Climate Change Harming Indonesian Trans Sex Workers. Seriously.

The Independent

I have been a critic of climate change alarmism for years, but I am seriously rethinking my position. 

The inundation of our shores, the drying up of our farmlands, and the mass extinction of humanity--all things I have been told threaten us--didn't convince me of the need to completely remake our economy.


But now that I am being told that climate change is making life more difficult for transgender Indonesian sex workers I am truly alarmed. 

If you think about it, being an Indonesian sex worker is probably not a particularly safe line of work. I have no idea if being transgender in that profession makes it better or worse, but it certainly makes you more important on the intersectional ladder of oppression. 

Joya Patiha, a 43-year-old Indonesian transgender woman, first started to notice that changing weather patterns in 

Joya Patiha, a 43-year-old Indonesian transgender woman, first started to notice that changing weather patterns in the mountain-ringed city of Bandung were affecting her income as a sex worker a decade ago.

The rainy season was lasting longer across the West Java province, winds were stronger and in some particularly bad years Patiha lost up to 80% of her earnings.

Trans women like Patiha are among the most affected by extreme weather linked to climate change, as well as suffering disproportionately when disasters strike.

“No one is coming out during the longer rainy season,” said Patiha. “It is very hard to make money during that unpredictable weather.”

Indonesia is particularly vulnerable to the effects of climate change, and trans women, who tend to face more stigma and marginalisation than trans men or other LGBTQ+ Indonesians, are also among those hardest hit by extreme weather.



Seriously. WTF?

I don't know about you, but of all the ways to measure the significance of climate change, the earnings of aging Indonesian sex workers are among the strangest. It is like measuring the size of asteroids in units of dinosaurs and Empire State Buildings, which for some reason we also do. 

Not to put too fine a point on it, but is it even conceivable that some other variable is at work here? Are there records of climate variability over time? What is the evidence that natural climate cycles aren't at work here? How big is the change? Isn't it usually hot and rainy in Indonesia? 

And for God's sake, who thought of doing this story? Is this the most pressing issue in Indonesia? In Asia? In the world? 

“Those outside the binary category are often labelled with the category ‘deviant’, (and) associated with the causes of environmental problems and disasters,” said Darmawan, who has researched how climate change affects trans Indonesians.

These kinds of attitudes have seen LGBTQ+ people excluded from plans meant to support Indonesians dealing with the effects of climate change, he said.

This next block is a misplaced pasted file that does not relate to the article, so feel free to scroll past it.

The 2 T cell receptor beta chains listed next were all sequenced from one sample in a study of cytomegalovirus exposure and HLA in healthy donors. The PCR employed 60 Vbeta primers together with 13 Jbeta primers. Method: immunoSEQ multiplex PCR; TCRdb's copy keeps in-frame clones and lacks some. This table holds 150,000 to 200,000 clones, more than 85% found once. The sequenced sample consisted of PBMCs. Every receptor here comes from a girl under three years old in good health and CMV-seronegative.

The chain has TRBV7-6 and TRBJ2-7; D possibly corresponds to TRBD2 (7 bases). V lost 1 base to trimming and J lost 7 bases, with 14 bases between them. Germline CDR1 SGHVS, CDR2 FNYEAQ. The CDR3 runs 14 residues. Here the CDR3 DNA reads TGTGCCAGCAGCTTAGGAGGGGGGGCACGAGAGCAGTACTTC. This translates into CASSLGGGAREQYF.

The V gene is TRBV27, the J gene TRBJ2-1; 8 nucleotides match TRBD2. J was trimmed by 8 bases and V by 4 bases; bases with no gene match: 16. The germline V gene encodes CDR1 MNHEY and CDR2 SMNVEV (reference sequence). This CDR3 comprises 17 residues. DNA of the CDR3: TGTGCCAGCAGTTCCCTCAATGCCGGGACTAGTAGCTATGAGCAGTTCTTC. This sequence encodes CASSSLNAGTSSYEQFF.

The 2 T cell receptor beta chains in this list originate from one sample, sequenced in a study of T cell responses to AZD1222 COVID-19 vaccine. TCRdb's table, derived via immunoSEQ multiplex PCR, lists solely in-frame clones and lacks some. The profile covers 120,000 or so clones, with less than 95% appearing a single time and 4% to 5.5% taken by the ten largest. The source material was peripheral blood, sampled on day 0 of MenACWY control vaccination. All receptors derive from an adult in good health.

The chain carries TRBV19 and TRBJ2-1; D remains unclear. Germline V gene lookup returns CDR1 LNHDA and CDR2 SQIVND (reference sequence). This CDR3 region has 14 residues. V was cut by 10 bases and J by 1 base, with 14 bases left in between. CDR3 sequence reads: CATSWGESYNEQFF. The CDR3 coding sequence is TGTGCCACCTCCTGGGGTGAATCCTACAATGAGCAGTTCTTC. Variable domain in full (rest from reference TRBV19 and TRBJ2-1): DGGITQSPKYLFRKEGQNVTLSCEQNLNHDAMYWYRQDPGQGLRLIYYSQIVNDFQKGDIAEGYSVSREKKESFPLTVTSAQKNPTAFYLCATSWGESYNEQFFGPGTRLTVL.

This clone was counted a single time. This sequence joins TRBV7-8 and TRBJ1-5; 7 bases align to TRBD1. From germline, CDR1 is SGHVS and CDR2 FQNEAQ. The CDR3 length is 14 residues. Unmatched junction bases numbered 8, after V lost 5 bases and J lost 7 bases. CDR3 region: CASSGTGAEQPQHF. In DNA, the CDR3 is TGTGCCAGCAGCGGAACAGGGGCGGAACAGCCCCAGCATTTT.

The Indonesian government has a five-year plan setting out its development objectives and how it will manage the impacts of climate change and although this includes provisions for vulnerable groups, trans people are not listed among them.

“Women, the elderly, and people with disabilities are mentioned, but there is no provision for sexual and gender minorities,” Darmawan said. The lack of government recognition of their precarity means trans people have few social safety nets, he added.


Don't get me wrong. I have no desire to see Indonesian transgender sex workers suffer, but perhaps rather than dealing with whatever problems they may have by upending the world economy, the people who lay awake at night thinking about this might find a simpler and cheaper way to deal with this issue. 

Personally I would think that the impending famine in Sudan is a more pressing issue. Just sayin'.

Some trans women are seeking to find their own solutions. To raise awareness about climate change, Sanggar Seroja puts on movie nights and fashion shows, and hosts discussions with other queer communities.

The group also surveyed 80 members of the trans community in Jakarta to find out how climate change affected incomes, frequency of illness, and changes in spending from 2021 to 2022.

Nearly 93% of respondents saw decreased income during the rainy season, and 72% had increased expenses.

Were streetwalkers not seeing income decreasing during the rainy season before CO2 started climbing? 

My biggest fear after reading this story is that Joe Biden has found another cause; not only can he continue down the path of destroying the economy, he can expand his program to fly migrants from abroad into the US in order to put them up at taxpayer expense. 


Hopefully someplace with a more conducive climate for transgender streetwalkers. 

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